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I am running ASP.NET 4 on Azure. I have stumbled into this awesome new feature from Microsoft where the server completely ignores URL Encoding.

At first I had a problem with %26 and was getting error that the & sign is not allowed. This is clearly a bug because %26 in not & and the whole point of having %26 is to be able safely pass it in urls.


I was able to resolve this by adding this to web config:

   <httpRuntime requestValidationMode="2.0" executionTimeout="20" requestPathInvalidCharacters="" />
    <pages validateRequest="false"/>

This fixed the %26 issue, but now I see that the problems are far from over because %23 which is encoded #, behaves as if it was # and not %23


I need to resolve this permanently. I don't need this completely wrong request validation. I found this link that talks about this insanity, but I can't understand how to utilize this URL_ESCAPE_SEGMENT_ONLY in the web app.


Found this link from 2009: Looks like this issue is going on for a while now, but noting is being done because Microsoft doesn't care...


After whole day of working on this and trying every possible solution/workaround found on the internet(enough to write a whole book), I have isolated this to be a very specific bug. My luck was that by pure chance the test case url has the %23 at the beginning of the segment like this.


Turns out that if the %23 is located at the beginning of the segment it automatically gets unescaped and handled as # and there is no way in the world to change this.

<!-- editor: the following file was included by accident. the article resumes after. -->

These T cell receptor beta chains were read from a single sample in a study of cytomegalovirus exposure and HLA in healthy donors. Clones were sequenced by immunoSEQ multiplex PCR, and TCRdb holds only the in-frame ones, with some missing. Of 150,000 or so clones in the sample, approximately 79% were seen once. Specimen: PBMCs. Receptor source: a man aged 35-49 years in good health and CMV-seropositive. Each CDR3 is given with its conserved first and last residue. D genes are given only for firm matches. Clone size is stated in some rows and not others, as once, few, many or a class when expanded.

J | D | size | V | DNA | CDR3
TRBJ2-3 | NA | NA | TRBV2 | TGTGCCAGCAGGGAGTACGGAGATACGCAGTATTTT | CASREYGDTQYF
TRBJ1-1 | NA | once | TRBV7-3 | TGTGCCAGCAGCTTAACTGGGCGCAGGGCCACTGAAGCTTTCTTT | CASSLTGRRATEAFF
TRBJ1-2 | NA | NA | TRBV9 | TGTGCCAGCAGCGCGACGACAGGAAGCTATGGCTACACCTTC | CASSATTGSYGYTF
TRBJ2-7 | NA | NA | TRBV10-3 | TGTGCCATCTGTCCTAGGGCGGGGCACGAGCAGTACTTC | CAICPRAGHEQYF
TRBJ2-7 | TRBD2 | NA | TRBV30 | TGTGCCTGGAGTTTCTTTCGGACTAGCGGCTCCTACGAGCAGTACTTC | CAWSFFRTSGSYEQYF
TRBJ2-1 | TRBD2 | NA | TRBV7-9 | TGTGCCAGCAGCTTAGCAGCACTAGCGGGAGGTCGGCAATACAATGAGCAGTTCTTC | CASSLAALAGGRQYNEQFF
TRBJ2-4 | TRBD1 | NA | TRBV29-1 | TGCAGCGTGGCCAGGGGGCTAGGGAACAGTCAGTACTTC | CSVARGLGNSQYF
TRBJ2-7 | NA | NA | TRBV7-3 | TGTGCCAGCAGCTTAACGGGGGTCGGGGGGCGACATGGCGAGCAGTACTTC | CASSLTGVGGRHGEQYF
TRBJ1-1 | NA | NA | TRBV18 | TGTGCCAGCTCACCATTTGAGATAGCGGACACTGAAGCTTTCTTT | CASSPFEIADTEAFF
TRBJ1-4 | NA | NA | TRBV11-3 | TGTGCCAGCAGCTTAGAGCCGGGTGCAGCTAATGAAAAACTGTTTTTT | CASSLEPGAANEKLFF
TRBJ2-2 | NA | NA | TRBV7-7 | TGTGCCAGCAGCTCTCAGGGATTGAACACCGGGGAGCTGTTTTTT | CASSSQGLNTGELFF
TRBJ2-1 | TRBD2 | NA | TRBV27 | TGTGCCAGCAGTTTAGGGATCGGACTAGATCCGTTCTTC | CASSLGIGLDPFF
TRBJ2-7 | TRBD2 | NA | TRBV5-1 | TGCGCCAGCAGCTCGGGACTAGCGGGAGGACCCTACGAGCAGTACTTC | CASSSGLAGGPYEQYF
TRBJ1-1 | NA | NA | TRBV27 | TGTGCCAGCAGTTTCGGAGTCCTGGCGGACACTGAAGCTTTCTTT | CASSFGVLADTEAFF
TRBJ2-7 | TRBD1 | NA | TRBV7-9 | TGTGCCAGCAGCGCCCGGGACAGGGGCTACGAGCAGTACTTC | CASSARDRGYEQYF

To illustrate this just run this:

Response.Write(Request.Url.GetComponents(UriComponents.SerializationInfoString, UriFormat.UriEscaped));

in a page with a flowing URL


The response write will output:


Also if you do:

Response.Write(Request.Url.GetComponents(UriComponents.Fragment, UriFormat.Unescaped));

The result will be:


P.S. This particular bug aside, what I have learned during the whole day of debugging this, is that the whole URL encoding and decoding in .NET is a complete disaster both in all the legacy(pre .NET 4), but also all the new .NET 4 modifications are even greater disaster like adding a gas to a fire. None of it works as it should, there are tons of posts on the boards by users reporting this, but Microsoft ignores everything and closes the reported bugs as resolved and duplicate.

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%26 (as hex 26) is &, and %23 is # –  Michael Jul 9 '12 at 5:53

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